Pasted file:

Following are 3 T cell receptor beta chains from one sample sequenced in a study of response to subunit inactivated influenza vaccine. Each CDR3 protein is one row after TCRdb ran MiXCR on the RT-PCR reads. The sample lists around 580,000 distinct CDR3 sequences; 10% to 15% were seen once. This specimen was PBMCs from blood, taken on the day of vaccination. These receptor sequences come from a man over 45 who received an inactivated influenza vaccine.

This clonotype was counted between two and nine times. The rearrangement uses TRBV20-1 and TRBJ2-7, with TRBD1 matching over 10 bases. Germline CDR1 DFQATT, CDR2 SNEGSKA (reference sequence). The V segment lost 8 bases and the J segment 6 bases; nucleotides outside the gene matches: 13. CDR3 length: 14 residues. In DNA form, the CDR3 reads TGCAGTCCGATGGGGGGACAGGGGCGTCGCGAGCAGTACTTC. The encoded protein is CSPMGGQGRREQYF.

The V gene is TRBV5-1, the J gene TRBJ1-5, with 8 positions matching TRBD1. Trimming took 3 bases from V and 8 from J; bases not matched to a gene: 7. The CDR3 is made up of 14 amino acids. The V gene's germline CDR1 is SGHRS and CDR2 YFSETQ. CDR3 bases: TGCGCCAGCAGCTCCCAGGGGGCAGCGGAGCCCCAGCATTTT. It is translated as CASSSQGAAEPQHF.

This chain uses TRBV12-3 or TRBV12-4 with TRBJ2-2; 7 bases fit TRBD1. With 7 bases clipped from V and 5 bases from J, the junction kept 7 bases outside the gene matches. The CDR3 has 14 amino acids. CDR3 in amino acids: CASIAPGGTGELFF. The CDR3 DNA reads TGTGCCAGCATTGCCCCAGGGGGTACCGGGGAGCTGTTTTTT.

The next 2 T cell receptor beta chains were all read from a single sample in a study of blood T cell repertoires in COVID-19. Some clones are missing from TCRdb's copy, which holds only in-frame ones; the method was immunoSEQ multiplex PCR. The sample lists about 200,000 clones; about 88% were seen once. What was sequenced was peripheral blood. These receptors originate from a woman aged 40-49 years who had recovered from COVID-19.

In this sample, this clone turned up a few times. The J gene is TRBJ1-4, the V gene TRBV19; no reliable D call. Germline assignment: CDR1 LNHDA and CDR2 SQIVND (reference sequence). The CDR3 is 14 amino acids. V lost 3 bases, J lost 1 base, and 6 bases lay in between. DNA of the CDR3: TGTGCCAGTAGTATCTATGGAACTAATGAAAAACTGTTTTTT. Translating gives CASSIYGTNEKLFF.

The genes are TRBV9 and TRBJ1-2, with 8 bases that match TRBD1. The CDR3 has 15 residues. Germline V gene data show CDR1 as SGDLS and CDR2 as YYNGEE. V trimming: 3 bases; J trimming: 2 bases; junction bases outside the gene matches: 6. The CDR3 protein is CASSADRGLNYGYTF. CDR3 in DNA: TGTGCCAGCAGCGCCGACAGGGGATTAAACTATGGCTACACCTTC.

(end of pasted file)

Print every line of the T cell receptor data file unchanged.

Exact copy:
Following are 3 T cell receptor beta chains from one sample sequenced in a study of response to subunit inactivated influenza vaccine. Each CDR3 protein is one row after TCRdb ran MiXCR on the RT-PCR reads. The sample lists around 580,000 distinct CDR3 sequences; 10% to 15% were seen once. This specimen was PBMCs from blood, taken on the day of vaccination. These receptor sequences come from a man over 45 who received an inactivated influenza vaccine.

This clonotype was counted between two and nine times. The rearrangement uses TRBV20-1 and TRBJ2-7, with TRBD1 matching over 10 bases. Germline CDR1 DFQATT, CDR2 SNEGSKA (reference sequence). The V segment lost 8 bases and the J segment 6 bases; nucleotides outside the gene matches: 13. CDR3 length: 14 residues. In DNA form, the CDR3 reads TGCAGTCCGATGGGGGGACAGGGGCGTCGCGAGCAGTACTTC. The encoded protein is CSPMGGQGRREQYF.

The V gene is TRBV5-1, the J gene TRBJ1-5, with 8 positions matching TRBD1. Trimming took 3 bases from V and 8 from J; bases not matched to a gene: 7. The CDR3 is made up of 14 amino acids. The V gene's germline CDR1 is SGHRS and CDR2 YFSETQ. CDR3 bases: TGCGCCAGCAGCTCCCAGGGGGCAGCGGAGCCCCAGCATTTT. It is translated as CASSSQGAAEPQHF.

This chain uses TRBV12-3 or TRBV12-4 with TRBJ2-2; 7 bases fit TRBD1. With 7 bases clipped from V and 5 bases from J, the junction kept 7 bases outside the gene matches. The CDR3 has 14 amino acids. CDR3 in amino acids: CASIAPGGTGELFF. The CDR3 DNA reads TGTGCCAGCATTGCCCCAGGGGGTACCGGGGAGCTGTTTTTT.

The next 2 T cell receptor beta chains were all read from a single sample in a study of blood T cell repertoires in COVID-19. Some clones are missing from TCRdb's copy, which holds only in-frame ones; the method was immunoSEQ multiplex PCR. The sample lists about 200,000 clones; about 88% were seen once. What was sequenced was peripheral blood. These receptors originate from a woman aged 40-49 years who had recovered from COVID-19.

In this sample, this clone turned up a few times. The J gene is TRBJ1-4, the V gene TRBV19; no reliable D call. Germline assignment: CDR1 LNHDA and CDR2 SQIVND (reference sequence). The CDR3 is 14 amino acids. V lost 3 bases, J lost 1 base, and 6 bases lay in between. DNA of the CDR3: TGTGCCAGTAGTATCTATGGAACTAATGAAAAACTGTTTTTT. Translating gives CASSIYGTNEKLFF.

The genes are TRBV9 and TRBJ1-2, with 8 bases that match TRBD1. The CDR3 has 15 residues. Germline V gene data show CDR1 as SGDLS and CDR2 as YYNGEE. V trimming: 3 bases; J trimming: 2 bases; junction bases outside the gene matches: 6. The CDR3 protein is CASSADRGLNYGYTF. CDR3 in DNA: TGTGCCAGCAGCGCCGACAGGGGATTAAACTATGGCTACACCTTC.